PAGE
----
There are many venerable communities in Bangladesh, among them suffering the worst are those working on tea plantations in conditions akin to slavery, the Biharis who are scorned for siding with West Pakistan during Bangladesh's Liberation War of 1971 and the stateless Rohingya who have fled neighboring Myanmar. These communities find themselves facing dire challenges with historical roots that are hard to untangle. In the mid-19th
century, when British colonists started tea plantations in the Sylhet region of Bengal (now in Bangladesh), they used poor, lower-caste Hindus and indigenous peoples from various Indian states as cheap labor. When recruited they were often deceived into believing they would become rich and left their homes en masse. For more than 150 years, the story of tea workers in Bangladesh has been a sorry saga of exploitation, neglect and discrimination.
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Today there are about 110,000 workers on 164 tea estates, who live in mostly mud-walled, thatched and overcrowded quarters provided by companies. A family is allowed to stay there as long as a member has a job. A registered worker gets little more than one U.S. dollar a day and a few kilograms of food per month. Workers suffer from malnutrition and literacy is extremely low as most estates do not have a school. Tea companies often discourage workers from getting an education or vocational skills in order to keep them in servitude. Exclusion from Bengali society, combined with alienation from their Indian origins, means tea workers in Bangladesh have largely lost their language and traditions. Some workers have embraced Christianity, overcoming slave-like conditions with help from the church. A handful of NGOs have changed the lives of young people through education. However, most workers continue to live in outrageously abject conditions. They have citizenship, but that makes little sense to them. Independent Bangladesh provided long-sought freedoms to most of its people, but it did not end 'modern-day slavery.' Bangladesh, before gaining independence in 1971, itself suffered oppression by West Pakistan as well as two centuries of British colonial rule. Between 1947-71, the Pakistani regime, dominated by Urdu-speaking former north Indians, adopted all kinds of discriminatory policies to suppress the Bengali people of East Pakistan, now Bangladesh. That repression led to secession. Refugees whose country fled them
Biharis migrated to then East Pakistan post-1946, from various Indian states following bloody communal riots. However, the oppression of Urdu-speaking Pakistanis triggered hatred among Bengalis toward this community. Some Biharis collaborated with the military in war crimes. In retaliation, Bengali militants killed thousands of Biharis. International aid groups came to their rescue and relocated Biharis into 70 camps across the country. A deal was signed between Bangladesh, India and Pakistan for repatriation of Biharis within three years. Initially, thousands were repatriated to Pakistan. However, the process was phased out after 1973 as Pakistan cited a funding shortage and homegrown anti-repatriation protests. Today, about 300,000 Biharis live in congested, squalid camps in Bangladesh with little access to livelihoods or basic needs. The legacy of war holds Biharis back from integrating with Bengalis. World's most persecuted and stateless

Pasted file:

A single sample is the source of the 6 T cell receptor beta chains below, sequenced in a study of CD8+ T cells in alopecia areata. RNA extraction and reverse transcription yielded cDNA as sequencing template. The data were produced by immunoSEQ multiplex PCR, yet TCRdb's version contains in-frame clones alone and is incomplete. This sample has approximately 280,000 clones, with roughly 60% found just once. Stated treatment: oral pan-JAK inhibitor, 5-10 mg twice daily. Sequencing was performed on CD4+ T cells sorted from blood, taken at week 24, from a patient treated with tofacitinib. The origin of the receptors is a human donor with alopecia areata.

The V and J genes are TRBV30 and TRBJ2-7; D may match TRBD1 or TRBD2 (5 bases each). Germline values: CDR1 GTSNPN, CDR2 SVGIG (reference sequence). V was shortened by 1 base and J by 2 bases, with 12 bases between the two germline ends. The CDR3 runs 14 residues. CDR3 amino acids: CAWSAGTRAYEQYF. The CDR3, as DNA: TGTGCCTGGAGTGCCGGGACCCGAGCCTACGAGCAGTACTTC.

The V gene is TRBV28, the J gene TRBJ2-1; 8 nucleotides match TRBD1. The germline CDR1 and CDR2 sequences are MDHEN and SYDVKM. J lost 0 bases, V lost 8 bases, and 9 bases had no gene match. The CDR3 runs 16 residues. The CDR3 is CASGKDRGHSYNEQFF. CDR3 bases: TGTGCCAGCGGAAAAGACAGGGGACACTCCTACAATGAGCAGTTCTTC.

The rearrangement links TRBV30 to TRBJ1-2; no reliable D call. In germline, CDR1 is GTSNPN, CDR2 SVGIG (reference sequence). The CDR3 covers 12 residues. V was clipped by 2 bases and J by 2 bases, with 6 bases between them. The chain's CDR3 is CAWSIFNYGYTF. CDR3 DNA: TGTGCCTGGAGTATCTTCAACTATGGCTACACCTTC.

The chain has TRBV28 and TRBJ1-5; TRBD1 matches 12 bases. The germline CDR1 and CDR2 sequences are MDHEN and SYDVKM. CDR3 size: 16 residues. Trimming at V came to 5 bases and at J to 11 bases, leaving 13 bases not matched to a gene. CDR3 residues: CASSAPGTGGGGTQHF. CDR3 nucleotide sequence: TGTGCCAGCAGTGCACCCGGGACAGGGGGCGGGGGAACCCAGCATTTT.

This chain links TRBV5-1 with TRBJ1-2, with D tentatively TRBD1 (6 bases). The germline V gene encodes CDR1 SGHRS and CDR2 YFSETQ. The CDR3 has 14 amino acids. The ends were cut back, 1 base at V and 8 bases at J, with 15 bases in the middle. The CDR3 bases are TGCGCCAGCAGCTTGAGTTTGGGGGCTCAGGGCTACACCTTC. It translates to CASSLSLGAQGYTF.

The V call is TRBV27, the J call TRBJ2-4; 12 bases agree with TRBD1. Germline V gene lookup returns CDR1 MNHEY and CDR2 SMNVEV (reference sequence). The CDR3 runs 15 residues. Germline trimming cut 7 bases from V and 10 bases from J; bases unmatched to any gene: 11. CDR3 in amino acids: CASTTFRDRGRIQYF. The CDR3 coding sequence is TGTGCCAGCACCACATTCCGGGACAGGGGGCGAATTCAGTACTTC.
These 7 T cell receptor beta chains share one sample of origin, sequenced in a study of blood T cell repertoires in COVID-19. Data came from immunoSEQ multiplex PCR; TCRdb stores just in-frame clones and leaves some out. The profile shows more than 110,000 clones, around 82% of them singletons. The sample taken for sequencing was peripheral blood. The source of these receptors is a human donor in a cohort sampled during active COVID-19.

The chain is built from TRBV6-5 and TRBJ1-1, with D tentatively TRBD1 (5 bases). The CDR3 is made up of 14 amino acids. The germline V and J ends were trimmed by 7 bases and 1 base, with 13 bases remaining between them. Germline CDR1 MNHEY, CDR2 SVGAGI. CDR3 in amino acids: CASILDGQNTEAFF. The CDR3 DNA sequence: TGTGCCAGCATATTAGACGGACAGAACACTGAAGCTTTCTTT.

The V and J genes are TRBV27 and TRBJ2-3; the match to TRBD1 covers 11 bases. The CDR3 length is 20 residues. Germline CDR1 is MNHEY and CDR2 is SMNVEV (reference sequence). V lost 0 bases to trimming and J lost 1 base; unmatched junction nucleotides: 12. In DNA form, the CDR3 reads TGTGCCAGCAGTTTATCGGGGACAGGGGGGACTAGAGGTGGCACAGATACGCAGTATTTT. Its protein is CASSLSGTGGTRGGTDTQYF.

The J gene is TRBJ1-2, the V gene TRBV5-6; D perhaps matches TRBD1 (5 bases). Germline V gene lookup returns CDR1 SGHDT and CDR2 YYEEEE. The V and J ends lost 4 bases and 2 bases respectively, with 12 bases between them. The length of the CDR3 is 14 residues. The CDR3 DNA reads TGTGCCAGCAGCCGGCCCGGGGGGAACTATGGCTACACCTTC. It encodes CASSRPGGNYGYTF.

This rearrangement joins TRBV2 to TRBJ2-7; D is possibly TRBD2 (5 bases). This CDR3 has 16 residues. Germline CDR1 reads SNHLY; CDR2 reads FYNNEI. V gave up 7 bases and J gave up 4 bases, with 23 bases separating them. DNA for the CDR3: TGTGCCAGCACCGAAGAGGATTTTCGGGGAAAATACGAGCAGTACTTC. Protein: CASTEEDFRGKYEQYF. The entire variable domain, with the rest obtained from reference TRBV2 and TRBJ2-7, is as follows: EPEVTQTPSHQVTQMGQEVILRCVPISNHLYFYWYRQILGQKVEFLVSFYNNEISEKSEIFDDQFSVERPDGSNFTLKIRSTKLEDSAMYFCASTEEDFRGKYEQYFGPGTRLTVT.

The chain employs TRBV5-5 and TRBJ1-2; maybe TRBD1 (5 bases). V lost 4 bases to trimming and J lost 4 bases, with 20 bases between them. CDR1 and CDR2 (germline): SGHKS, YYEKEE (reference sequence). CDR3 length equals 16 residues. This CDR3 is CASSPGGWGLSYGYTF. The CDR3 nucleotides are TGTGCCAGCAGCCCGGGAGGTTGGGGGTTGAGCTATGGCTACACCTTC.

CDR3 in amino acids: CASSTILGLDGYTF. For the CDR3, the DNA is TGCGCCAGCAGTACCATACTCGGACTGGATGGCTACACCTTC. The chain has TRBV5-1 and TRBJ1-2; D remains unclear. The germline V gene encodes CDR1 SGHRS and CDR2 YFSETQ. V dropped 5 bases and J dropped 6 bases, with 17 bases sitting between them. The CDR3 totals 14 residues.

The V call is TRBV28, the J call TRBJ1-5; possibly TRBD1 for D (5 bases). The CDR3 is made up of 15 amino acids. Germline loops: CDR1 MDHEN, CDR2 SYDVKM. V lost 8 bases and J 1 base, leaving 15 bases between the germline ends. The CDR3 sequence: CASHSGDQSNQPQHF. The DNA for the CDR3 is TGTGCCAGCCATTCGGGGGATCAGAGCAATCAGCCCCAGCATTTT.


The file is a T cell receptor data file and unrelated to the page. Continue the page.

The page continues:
Rohingya are another persecuted minority, which the world knew little about before 2012 sectarian violence against them flared in Myanmar's Rakhine State. An international spotlight intensified in 2015 with the so-called Asian boatpeople crisis when large numbers of Rohingya died at sea trying to flee Myanmar. Nearly half of an estimated 1.3 million of Rohingya are confined to displacement camps in Myanmar and Bangladesh, which are little more than open-air prisons. They truly are world's most persecuted minority. Myanmar wants to wipe out the Rohingya or drive them away, while Bangladesh says it is already too overpopulated and under-resourced take more of them. So, where should they go? A brutal crackdown by Myanmar's military following Rohingya militant attacks on security forces on Oct. 9 last year — and again last month in response to renewed insurgent violence — has worsened the situation. By some estimates, up to 400,000 have fled Bangladesh in recent weeks. Critics say violence against Rohingya in Myanmar amounts to genocide. Yet, Myanmar's de facto leader, Aung San Suu Kyi, refuses to reign in her nation's military or speak out in support suffering Rohingya civilians. Some International organizations and western governments are playing it safe, not wanting to be seen as taking sides. The world will be eagerly watching whether humanist Pope Francis, who has sympathized with Rohingya on several occasions, can broker a lifeline to Rohingya when he visits Myanmar and Bangladesh later this year. The marking of the abolition of slavery is a reminder that many oppressed peoples are still not free. Rock Ronald Rozario is journalist and commentator for ucanews.com, based in Dhaka.